DNA fragment isolation
svetlov at oncology.wisc.edu
Tue Dec 2 15:10:27 EST 1997
In article <Pine.SOL.3.96.971201162508.22341A-100000 at apocalypse>, "Rachel
N. Fish" <rfish at ocf.Berkeley.EDU> wrote:
> I am making DNA templates by PCR amplification to be used in
> transcription. I have two major concerns. 1) The effects of UV on my
> fragment. UV has been shown to have an effect on transcription. Hence, I
> would like to minimize (or do away with!) such exposure. 2) High
> efficiency recovery. Since these templates are a major part of my
> research, I would like to make enough to last for awhile.
> After running my PCR samples on an agarose gel, I have tried
> electroelution, QIAgen, GeneClean, all with varying (and sometimes very
> low) results.
> Does anyone have any suggestions? If this question has already been
> answered, I apologize for the repeat, but I'm new to this group. I tried
> searching the archives but didn't come up with anything quite appropriate.
> Thank you in advance for your assistance.
> -Rachel Fish
> rfish at ocf.berkeley.edu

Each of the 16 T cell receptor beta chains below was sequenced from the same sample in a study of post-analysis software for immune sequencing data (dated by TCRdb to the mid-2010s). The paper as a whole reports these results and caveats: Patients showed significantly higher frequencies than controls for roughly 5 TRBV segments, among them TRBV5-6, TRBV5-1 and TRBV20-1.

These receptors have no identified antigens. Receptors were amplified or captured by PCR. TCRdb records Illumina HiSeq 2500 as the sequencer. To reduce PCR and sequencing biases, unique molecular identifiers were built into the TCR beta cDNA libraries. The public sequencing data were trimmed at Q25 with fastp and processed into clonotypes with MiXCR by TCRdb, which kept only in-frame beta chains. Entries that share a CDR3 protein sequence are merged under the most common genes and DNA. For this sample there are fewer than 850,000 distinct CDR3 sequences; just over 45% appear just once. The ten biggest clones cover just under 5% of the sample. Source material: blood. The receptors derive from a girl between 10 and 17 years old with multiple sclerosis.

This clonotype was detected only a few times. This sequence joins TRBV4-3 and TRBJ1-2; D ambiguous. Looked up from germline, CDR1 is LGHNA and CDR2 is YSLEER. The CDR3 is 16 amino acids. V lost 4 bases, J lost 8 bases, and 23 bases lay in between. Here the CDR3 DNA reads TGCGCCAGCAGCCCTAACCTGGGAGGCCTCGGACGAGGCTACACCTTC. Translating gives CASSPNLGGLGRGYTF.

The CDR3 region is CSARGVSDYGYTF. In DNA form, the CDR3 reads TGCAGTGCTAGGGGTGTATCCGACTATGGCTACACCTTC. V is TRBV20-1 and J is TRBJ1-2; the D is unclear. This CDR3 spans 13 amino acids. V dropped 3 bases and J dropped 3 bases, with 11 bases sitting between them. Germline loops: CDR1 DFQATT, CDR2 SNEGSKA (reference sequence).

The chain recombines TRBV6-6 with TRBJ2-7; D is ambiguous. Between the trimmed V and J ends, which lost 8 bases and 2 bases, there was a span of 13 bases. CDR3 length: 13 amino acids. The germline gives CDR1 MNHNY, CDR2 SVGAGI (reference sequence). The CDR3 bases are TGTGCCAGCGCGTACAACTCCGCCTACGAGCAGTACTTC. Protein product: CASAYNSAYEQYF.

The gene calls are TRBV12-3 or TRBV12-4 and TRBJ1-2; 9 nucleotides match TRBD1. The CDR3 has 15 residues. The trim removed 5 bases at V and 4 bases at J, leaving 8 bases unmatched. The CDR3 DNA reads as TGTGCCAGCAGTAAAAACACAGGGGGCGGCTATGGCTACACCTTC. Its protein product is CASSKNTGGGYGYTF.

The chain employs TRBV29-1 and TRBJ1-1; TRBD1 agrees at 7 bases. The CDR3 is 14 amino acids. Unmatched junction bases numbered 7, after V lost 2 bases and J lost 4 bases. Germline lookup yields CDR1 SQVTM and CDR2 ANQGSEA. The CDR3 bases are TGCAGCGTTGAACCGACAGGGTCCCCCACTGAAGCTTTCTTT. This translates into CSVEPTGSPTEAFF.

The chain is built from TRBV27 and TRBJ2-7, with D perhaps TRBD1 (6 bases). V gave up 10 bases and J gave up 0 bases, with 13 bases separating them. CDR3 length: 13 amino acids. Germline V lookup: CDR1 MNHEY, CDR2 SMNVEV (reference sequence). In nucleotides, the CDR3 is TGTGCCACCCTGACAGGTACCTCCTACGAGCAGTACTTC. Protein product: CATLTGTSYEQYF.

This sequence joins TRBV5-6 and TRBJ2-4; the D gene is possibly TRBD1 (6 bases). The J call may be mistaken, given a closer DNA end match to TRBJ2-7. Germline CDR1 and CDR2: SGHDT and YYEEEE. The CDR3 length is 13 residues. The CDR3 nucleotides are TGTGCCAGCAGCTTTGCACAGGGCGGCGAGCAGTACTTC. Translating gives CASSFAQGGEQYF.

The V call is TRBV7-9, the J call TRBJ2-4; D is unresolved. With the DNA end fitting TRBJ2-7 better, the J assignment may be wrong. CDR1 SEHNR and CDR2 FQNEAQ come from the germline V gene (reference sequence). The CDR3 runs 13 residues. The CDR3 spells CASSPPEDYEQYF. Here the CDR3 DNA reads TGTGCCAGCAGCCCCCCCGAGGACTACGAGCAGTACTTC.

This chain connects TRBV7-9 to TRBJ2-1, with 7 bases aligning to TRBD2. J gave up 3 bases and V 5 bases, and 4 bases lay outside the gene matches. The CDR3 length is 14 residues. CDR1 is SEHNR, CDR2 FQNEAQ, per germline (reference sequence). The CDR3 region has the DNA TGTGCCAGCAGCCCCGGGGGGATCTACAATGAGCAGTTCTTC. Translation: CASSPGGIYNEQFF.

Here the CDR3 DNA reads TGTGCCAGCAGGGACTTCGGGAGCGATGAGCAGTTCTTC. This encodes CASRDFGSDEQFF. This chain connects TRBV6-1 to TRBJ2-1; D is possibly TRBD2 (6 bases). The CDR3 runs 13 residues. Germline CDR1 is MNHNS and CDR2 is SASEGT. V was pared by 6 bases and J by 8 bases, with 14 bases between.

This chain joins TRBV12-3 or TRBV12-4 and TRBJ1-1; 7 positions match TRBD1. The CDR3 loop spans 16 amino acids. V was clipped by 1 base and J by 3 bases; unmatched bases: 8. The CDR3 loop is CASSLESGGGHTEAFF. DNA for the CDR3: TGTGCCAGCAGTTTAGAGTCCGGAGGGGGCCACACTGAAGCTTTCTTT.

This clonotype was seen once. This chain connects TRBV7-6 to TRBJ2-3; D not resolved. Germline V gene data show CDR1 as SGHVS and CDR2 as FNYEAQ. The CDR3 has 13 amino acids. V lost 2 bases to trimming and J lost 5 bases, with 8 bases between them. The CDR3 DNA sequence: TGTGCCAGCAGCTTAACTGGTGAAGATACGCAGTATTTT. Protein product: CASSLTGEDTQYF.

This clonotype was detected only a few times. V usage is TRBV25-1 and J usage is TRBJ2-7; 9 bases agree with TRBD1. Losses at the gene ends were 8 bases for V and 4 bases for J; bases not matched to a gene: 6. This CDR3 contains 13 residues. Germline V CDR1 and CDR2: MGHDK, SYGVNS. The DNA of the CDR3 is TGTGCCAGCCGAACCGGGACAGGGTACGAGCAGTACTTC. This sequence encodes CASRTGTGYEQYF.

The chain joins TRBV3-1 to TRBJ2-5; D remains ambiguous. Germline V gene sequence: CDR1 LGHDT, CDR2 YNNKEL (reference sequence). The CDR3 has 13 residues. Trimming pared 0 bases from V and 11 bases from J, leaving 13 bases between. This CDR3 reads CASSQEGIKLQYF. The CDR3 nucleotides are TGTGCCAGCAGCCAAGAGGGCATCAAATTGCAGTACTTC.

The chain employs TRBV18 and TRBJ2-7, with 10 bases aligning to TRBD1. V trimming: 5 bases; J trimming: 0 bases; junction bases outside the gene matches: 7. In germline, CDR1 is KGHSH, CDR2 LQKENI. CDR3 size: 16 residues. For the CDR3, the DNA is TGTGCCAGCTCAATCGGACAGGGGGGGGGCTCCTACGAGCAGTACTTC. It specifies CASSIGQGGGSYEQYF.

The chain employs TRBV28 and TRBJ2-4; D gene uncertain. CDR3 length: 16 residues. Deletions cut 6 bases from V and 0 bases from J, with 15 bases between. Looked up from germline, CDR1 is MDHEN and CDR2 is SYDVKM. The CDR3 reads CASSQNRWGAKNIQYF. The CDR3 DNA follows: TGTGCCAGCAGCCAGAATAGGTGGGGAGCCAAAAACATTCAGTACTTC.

UV - there are few things you can try, such as using long wavelength UV
with EtBr stained gel (you can also use 300 nm with the SYBR stain but this
shit is expensive). I also use polycarbonate support for the gel (that
casting tray) or a glass sheet to filter out some UV. Somebody told me that
they've cured the nicks in the DNA by incubating the purified DNA with low
conc. T4 DNA ligase/ATP but I never was that desperate.
As for yields in elution my experience with Qiagen was similar to yours and
I don't use Geneclean often and not for quantitative recovery. I'm firm
believer in DE81 paper and everybody who saz he can't make it work should
be ashamed of thimself. Recovery I'm getting is consistently 70-80% of
input, just don't forget to smash the paper into pulp when eluting.
McArdle Lab for Cancer Research
1400 University Ave.
Madison, WI 53706
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